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- Gun to the head
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For Pakistan, it's time to harp on 'the Kashmir issue' again, this time with clear linkages to the mess in Afghanistan.
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E-way to learning
Exploding elements, tax returns and cat physics are among the mysteries being explained on YouTube
Afew weeks ago, a man called Colin posted a video to YouTube he had created at home, without much money or expertise, in which he attempted to explain the American debt limit. The fourminute clip uses crude animation and commentary to outline the odd economic relationship between the President and Congress. It could have been dull, amateurish - a waste of bandwidth. Yet it has been praised by economists and viewed well over a million times.
Such success has become routine for Colin, known online as CGP Grey, as well as a rapidly growing league of educators using a new kind of classroom to explain complicated things. A site still dominated by music videos and the exploits of cats is getting smart as would-be teachers and leading academics pick apart the mysteries of the cosmos, summarise revolutions and explain what would happen if everyone in the world jumped at the same time.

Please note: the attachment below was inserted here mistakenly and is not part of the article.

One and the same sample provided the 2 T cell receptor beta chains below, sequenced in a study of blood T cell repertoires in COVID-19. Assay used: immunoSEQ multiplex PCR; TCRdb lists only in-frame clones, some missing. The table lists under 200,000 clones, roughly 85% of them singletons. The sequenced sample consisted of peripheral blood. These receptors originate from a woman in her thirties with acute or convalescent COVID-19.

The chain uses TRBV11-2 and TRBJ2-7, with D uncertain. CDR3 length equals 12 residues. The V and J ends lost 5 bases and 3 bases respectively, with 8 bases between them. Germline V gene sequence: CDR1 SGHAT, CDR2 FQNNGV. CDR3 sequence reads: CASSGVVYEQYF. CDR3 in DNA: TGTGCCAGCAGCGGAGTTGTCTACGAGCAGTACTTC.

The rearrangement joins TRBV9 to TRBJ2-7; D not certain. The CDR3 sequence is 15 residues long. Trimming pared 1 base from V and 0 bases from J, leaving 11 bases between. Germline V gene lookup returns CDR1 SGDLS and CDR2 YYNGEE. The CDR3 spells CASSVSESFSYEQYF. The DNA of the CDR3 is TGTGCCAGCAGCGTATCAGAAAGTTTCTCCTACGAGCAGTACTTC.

Their grand project has taken off in the past year, making us smarter and delivering a new legitimacy to YouTube, where users now upload 72 hours of not always edifying video every minute. Thus the site, which is owned by Google, has embraced the growth, heavily promoting educational content, which has scored a doubling in views in the past year.
Grey's project started in 2010 and took off with his third video, a wry explanation of the difference between the UK, Great Britain and England. The five-minute geography lesson went viral and has now been viewed more than 3. 5 million times. Since then, 50 or so videos recording more than 40 million hits have tackled topics as varied as US politics and the correct pronunciation of Uranus.
This sounds like bad news for teachers, Grey said, but, whether or not his bold utopia is ever realised, the most enlightened academics, and the teachers they appear to be undermining, are discovering that online videos are a tool rather than a threat.
Prof Martyn Poliakoff is a world-leading chemist whose passion for teaching predates the internet. His research and lectures at the University of Nottingham, which he joined in 1979, have won him academic renown, but the 65-year-old is now achieving global celebrity and audience figures that would be the envy of his little brother, Stephen, the screenwriter and director.
Poliakoff is the star of The Periodic Table of Videos, which started in 2008 as a modest project to make a short film about each of the elements in the periodic table. His unscripted and engaging delivery, mad-professor hair and fondness for pyrotechnics gave the videos instant appeal, helping to elevate a subject that struggled to seem sexy.
With filmmaker Brady Haran, Poliakoff and his team have now made more than 450 films that cover topics beyond the elements. Their YouTube channel boasts more than 35 million views. Fans of various ages and nationalities include teachers, many of whom play the professor's films in the classroom, as well as Nobel Prize winners.
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